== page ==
Less than an hour earlier at Morneau’s tax cut scrum, the overall benefit was cut down to size in a brief back-and-forth with Mona Fortier, the Middle Class Prosperity minister and associate minister of Finance.
Reporter: “Have you looked at how much it’s going to save a person on their pay cheque? It’s at $300 a year. What’s that per pay cheque?”
Fortier: “Well, you know with this pay cheque will help to–with the $300 or $600 for families it will help ends meet and help families have access to more activities after school.”
Reporter: “It’s $11.50. Everybody knows…”
Fortier: “Well it’s still money that is combined with all of the measures that we’ve put in since 2015. It will help families cover some costs that they want to send their kids to camp or to put money aside for retirement.”
Conservative MP Jeremy Patzer is the representative for Cypress Hills—Grasslands (Saskatchewan).
In delivering their Throne speech, Justin Trudeau’s Liberals unveiled what could have been an opportunity to acknowledge the mounting difficulties Western Canadians are facing. Especially the millions of hard-working Canadians who are employed, or rather, were employed in the energy industry. Instead, what we heard was a complete disregard for the real threat facing national unity today: the collapsing energy industry.
On election night, Prime Minister Trudeau went on national television and told Western Canadians, “I hear you.” The throne speech made it very clear, he is not listening.
This was an opportunity for the Liberal leader to demonstrate he has heard the concerns of Saskatchewan and Alberta, who routed every Liberal candidate in their provinces and prevented any new ones from being elected. This was an opportunity for him to show that he has heard our message, which was strong and clear, and that he plans to switch tracks in this minority Parliament.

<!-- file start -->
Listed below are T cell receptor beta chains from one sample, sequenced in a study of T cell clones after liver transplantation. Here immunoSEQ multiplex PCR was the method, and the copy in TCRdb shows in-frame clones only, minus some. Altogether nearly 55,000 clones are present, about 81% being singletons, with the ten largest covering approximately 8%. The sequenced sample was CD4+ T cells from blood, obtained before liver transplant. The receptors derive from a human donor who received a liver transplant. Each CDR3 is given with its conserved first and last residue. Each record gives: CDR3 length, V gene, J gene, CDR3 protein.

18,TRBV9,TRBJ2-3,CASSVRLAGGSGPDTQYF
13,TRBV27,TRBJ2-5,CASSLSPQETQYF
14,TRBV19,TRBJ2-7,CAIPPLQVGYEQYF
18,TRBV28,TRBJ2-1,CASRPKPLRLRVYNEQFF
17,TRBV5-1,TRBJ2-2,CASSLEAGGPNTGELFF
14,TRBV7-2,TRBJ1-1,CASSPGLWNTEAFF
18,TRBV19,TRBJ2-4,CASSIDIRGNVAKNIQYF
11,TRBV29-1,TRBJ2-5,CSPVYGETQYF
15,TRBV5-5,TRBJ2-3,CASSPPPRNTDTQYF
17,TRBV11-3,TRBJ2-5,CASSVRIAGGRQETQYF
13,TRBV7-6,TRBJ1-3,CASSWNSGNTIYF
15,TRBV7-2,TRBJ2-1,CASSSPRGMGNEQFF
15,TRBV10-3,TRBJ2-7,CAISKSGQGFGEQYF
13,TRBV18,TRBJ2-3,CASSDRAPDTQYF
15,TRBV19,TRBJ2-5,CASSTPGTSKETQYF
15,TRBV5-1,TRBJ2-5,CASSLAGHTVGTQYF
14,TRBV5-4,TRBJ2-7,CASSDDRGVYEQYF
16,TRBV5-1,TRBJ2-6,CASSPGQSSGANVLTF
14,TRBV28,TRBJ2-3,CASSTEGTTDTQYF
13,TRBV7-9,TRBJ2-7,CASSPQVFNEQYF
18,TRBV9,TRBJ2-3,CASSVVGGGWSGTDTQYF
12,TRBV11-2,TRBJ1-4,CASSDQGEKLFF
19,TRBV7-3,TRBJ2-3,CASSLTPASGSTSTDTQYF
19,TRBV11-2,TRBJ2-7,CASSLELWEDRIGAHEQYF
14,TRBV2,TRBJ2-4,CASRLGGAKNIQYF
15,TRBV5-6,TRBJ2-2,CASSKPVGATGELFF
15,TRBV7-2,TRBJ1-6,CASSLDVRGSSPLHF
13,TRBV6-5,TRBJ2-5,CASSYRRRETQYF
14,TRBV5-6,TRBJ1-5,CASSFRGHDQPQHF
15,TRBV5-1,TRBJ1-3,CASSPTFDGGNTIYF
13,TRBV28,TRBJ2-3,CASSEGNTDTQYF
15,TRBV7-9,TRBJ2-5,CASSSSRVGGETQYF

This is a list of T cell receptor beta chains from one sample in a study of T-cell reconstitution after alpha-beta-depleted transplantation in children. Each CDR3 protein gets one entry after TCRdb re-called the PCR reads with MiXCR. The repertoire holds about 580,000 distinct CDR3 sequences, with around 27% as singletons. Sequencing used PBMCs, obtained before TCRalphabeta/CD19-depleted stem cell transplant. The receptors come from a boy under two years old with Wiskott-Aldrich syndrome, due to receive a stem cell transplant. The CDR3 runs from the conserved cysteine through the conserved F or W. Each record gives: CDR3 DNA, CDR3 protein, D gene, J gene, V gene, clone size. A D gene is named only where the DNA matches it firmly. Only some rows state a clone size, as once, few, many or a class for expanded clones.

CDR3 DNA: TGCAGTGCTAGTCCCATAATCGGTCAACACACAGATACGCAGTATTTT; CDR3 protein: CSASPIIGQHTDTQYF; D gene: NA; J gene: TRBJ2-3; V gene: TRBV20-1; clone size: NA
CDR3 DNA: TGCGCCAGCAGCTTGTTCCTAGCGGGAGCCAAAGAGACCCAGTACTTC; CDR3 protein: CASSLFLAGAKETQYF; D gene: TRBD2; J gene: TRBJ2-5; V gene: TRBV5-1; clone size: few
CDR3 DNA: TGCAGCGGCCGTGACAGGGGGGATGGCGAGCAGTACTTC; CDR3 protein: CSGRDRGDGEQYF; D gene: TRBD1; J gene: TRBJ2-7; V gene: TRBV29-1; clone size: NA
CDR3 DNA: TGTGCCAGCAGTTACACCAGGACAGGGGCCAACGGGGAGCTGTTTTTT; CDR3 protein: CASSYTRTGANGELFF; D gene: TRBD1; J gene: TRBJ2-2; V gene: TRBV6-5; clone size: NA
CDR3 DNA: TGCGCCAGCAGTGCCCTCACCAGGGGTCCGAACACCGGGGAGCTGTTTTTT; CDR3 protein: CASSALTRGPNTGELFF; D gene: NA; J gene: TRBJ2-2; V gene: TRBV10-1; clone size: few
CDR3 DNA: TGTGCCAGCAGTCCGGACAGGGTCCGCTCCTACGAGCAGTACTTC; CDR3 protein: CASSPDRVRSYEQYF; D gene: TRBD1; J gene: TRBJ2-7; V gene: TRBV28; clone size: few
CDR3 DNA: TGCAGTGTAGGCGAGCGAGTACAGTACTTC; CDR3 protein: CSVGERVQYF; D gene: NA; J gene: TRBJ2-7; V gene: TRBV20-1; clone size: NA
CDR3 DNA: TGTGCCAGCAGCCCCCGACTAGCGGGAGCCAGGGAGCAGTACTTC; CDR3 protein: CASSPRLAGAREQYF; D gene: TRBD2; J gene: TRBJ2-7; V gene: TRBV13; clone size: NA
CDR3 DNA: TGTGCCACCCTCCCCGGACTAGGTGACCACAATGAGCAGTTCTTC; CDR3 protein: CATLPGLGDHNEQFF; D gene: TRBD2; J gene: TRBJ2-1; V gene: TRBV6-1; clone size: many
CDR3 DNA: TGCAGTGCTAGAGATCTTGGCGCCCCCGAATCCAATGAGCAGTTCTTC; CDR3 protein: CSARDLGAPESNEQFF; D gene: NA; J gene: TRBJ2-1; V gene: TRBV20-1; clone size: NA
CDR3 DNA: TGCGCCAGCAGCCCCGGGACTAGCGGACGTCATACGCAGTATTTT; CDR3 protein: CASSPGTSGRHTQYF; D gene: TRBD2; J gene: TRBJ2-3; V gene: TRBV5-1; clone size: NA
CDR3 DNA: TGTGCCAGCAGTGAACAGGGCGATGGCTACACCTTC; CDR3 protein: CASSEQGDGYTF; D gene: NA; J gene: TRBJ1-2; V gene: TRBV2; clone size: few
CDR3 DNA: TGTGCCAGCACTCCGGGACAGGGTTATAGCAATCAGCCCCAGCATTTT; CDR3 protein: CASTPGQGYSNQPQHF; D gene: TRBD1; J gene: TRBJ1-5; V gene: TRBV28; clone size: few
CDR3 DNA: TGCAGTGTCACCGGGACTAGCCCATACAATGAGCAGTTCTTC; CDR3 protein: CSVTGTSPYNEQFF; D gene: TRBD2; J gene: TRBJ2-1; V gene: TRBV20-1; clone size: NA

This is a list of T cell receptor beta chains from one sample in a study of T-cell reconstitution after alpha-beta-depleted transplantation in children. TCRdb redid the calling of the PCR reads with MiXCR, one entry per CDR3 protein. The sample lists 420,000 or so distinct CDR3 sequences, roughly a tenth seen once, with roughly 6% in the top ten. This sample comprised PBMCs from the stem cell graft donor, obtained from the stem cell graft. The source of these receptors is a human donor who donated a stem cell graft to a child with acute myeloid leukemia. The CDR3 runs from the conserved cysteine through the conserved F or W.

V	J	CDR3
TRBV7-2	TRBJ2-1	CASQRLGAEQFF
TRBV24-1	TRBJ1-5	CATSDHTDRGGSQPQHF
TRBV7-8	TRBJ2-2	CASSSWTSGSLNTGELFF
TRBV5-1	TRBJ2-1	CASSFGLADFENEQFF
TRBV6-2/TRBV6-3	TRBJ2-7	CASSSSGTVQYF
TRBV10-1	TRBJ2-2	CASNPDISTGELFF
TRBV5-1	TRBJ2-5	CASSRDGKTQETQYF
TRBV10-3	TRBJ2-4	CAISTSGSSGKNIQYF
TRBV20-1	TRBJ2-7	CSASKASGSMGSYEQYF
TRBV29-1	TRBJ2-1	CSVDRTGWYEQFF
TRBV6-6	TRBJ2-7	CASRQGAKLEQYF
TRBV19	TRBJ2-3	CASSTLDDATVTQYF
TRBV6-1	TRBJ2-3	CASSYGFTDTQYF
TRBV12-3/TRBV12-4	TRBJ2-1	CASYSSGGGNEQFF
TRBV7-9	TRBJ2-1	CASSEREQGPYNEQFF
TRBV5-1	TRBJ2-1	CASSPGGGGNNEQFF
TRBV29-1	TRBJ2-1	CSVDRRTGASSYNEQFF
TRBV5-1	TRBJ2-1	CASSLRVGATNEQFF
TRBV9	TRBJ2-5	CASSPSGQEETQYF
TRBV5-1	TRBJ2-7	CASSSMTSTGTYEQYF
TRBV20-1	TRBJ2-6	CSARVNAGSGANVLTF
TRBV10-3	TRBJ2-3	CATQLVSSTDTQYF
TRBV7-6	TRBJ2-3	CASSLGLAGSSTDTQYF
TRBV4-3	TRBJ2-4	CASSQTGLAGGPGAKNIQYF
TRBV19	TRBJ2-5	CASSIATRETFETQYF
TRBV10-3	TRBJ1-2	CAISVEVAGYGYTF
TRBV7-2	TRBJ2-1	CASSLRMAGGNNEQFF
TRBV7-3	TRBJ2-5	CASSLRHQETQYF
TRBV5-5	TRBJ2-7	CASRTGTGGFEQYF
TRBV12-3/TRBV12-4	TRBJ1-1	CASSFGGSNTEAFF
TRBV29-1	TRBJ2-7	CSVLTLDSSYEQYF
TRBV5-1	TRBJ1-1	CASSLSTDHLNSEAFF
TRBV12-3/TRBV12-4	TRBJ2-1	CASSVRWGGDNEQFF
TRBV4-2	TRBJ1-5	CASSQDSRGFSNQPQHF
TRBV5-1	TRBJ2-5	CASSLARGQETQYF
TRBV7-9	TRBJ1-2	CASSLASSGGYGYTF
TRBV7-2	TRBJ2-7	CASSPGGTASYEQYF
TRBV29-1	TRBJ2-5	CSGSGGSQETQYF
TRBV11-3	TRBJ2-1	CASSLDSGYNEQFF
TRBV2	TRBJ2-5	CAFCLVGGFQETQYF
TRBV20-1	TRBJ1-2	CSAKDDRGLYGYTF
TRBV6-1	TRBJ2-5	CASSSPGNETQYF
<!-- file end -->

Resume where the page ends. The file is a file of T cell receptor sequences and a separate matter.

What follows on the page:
At the very least, I expected the speech to mention the production of a National Energy Corridor to help get our resources to market and unite our country. Instead, we received more of the same from a PM rich in rhetoric but thin in deed.
Western Canada—and I believe all of Canada at large—expected to see a government that had learned from the disastrous mistakes of its own past, that would work to heal our regional divides, that would strengthen our position on the world stage, that would get Canadians back to work in hard hit regions, and that would give hope to the millions of Canadians who continue to feel abandoned by Justin Trudeau. The Liberal government’s Speech from the Throne was an opportunity to bring Canadians together and express a renewed vision for national unity. But, there was nothing of the sort.
Despite this disappointment, I am excited to be a part of Andrew Scheer’s Conservative team in Ottawa. We are ready to tackle the challenges ahead. We will continue to fight for Canadians and hold to a vision of a Canada that is stronger when we work together. We will offer real solutions that will allow nation-building infrastructure projects, like the Trans Mountain pipeline, to get built, rather than let innovative ideas die as a result of government dithering and red tape.
As the Member of Parliament for Cypress Hills—Grasslands, I was elected to serve my constituents, not prop up Justin Trudeau’s agenda. I will continue to work hard every day to ensure that all Canadians can have confidence that this country is one for all of us. Canada’s Conservatives, under Andrew Scheer, have heard your voices. We are here to serve all Canadians, from Coast to Coast to Coast, including Saskatchewan and Alberta.
Tax cuts Liberal government's 'first act', reconciliation and climate change top goals: Throne speech